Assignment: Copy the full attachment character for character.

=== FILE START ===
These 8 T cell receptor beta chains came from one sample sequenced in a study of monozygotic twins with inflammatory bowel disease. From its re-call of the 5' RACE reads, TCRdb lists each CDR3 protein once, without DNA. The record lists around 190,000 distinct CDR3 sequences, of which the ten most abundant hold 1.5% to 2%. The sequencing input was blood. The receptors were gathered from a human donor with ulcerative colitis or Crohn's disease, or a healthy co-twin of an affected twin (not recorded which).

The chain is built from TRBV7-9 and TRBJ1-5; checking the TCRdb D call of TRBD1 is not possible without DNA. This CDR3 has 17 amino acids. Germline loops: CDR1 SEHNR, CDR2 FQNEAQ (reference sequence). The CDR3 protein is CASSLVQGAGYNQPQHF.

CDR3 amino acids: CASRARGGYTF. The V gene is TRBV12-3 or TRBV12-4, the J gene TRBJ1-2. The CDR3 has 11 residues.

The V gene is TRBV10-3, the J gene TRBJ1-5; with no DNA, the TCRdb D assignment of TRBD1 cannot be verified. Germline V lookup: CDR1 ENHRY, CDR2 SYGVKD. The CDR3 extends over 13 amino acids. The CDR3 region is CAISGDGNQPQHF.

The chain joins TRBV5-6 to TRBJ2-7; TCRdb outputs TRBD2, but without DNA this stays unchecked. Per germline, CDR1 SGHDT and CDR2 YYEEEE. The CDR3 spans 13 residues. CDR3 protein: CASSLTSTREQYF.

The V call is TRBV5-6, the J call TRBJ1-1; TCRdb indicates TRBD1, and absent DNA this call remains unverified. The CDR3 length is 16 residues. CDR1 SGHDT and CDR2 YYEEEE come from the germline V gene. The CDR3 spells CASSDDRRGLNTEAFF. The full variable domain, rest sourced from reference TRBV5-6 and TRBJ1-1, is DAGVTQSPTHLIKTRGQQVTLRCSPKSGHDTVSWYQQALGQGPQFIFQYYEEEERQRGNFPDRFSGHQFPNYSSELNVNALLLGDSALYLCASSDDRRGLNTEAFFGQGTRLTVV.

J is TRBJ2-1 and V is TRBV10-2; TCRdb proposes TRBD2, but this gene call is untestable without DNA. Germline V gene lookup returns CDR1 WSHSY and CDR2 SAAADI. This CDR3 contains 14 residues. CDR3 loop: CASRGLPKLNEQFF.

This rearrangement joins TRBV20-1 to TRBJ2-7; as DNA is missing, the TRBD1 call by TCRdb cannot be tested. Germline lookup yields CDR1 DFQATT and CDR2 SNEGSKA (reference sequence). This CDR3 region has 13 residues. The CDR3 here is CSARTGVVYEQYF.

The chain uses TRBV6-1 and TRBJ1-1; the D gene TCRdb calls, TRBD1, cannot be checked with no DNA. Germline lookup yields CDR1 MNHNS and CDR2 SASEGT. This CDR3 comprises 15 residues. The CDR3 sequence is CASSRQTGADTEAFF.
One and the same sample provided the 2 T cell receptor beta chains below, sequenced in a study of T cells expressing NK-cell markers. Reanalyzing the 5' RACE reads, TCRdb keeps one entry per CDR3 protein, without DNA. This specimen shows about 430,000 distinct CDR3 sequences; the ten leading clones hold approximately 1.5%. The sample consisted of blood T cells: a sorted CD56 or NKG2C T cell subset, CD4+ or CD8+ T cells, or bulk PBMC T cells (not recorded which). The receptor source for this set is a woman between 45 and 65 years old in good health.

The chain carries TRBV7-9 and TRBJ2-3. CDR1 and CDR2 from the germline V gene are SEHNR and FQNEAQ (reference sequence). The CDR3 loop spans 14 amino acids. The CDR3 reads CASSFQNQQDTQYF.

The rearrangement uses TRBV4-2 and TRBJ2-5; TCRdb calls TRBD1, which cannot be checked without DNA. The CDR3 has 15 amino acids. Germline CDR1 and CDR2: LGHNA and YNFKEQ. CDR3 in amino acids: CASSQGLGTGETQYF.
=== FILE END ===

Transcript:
These 8 T cell receptor beta chains came from one sample sequenced in a study of monozygotic twins with inflammatory bowel disease. From its re-call of the 5' RACE reads, TCRdb lists each CDR3 protein once, without DNA. The record lists around 190,000 distinct CDR3 sequences, of which the ten most abundant hold 1.5% to 2%. The sequencing input was blood. The receptors were gathered from a human donor with ulcerative colitis or Crohn's disease, or a healthy co-twin of an affected twin (not recorded which).

The chain is built from TRBV7-9 and TRBJ1-5; checking the TCRdb D call of TRBD1 is not possible without DNA. This CDR3 has 17 amino acids. Germline loops: CDR1 SEHNR, CDR2 FQNEAQ (reference sequence). The CDR3 protein is CASSLVQGAGYNQPQHF.

CDR3 amino acids: CASRARGGYTF. The V gene is TRBV12-3 or TRBV12-4, the J gene TRBJ1-2. The CDR3 has 11 residues.

The V gene is TRBV10-3, the J gene TRBJ1-5; with no DNA, the TCRdb D assignment of TRBD1 cannot be verified. Germline V lookup: CDR1 ENHRY, CDR2 SYGVKD. The CDR3 extends over 13 amino acids. The CDR3 region is CAISGDGNQPQHF.

The chain joins TRBV5-6 to TRBJ2-7; TCRdb outputs TRBD2, but without DNA this stays unchecked. Per germline, CDR1 SGHDT and CDR2 YYEEEE. The CDR3 spans 13 residues. CDR3 protein: CASSLTSTREQYF.

The V call is TRBV5-6, the J call TRBJ1-1; TCRdb indicates TRBD1, and absent DNA this call remains unverified. The CDR3 length is 16 residues. CDR1 SGHDT and CDR2 YYEEEE come from the germline V gene. The CDR3 spells CASSDDRRGLNTEAFF. The full variable domain, rest sourced from reference TRBV5-6 and TRBJ1-1, is DAGVTQSPTHLIKTRGQQVTLRCSPKSGHDTVSWYQQALGQGPQFIFQYYEEEERQRGNFPDRFSGHQFPNYSSELNVNALLLGDSALYLCASSDDRRGLNTEAFFGQGTRLTVV.

J is TRBJ2-1 and V is TRBV10-2; TCRdb proposes TRBD2, but this gene call is untestable without DNA. Germline V gene lookup returns CDR1 WSHSY and CDR2 SAAADI. This CDR3 contains 14 residues. CDR3 loop: CASRGLPKLNEQFF.

This rearrangement joins TRBV20-1 to TRBJ2-7; as DNA is missing, the TRBD1 call by TCRdb cannot be tested. Germline lookup yields CDR1 DFQATT and CDR2 SNEGSKA (reference sequence). This CDR3 region has 13 residues. The CDR3 here is CSARTGVVYEQYF.

The chain uses TRBV6-1 and TRBJ1-1; the D gene TCRdb calls, TRBD1, cannot be checked with no DNA. Germline lookup yields CDR1 MNHNS and CDR2 SASEGT. This CDR3 comprises 15 residues. The CDR3 sequence is CASSRQTGADTEAFF.
One and the same sample provided the 2 T cell receptor beta chains below, sequenced in a study of T cells expressing NK-cell markers. Reanalyzing the 5' RACE reads, TCRdb keeps one entry per CDR3 protein, without DNA. This specimen shows about 430,000 distinct CDR3 sequences; the ten leading clones hold approximately 1.5%. The sample consisted of blood T cells: a sorted CD56 or NKG2C T cell subset, CD4+ or CD8+ T cells, or bulk PBMC T cells (not recorded which). The receptor source for this set is a woman between 45 and 65 years old in good health.

The chain carries TRBV7-9 and TRBJ2-3. CDR1 and CDR2 from the germline V gene are SEHNR and FQNEAQ (reference sequence). The CDR3 loop spans 14 amino acids. The CDR3 reads CASSFQNQQDTQYF.

The rearrangement uses TRBV4-2 and TRBJ2-5; TCRdb calls TRBD1, which cannot be checked without DNA. The CDR3 has 15 amino acids. Germline CDR1 and CDR2: LGHNA and YNFKEQ. CDR3 in amino acids: CASSQGLGTGETQYF.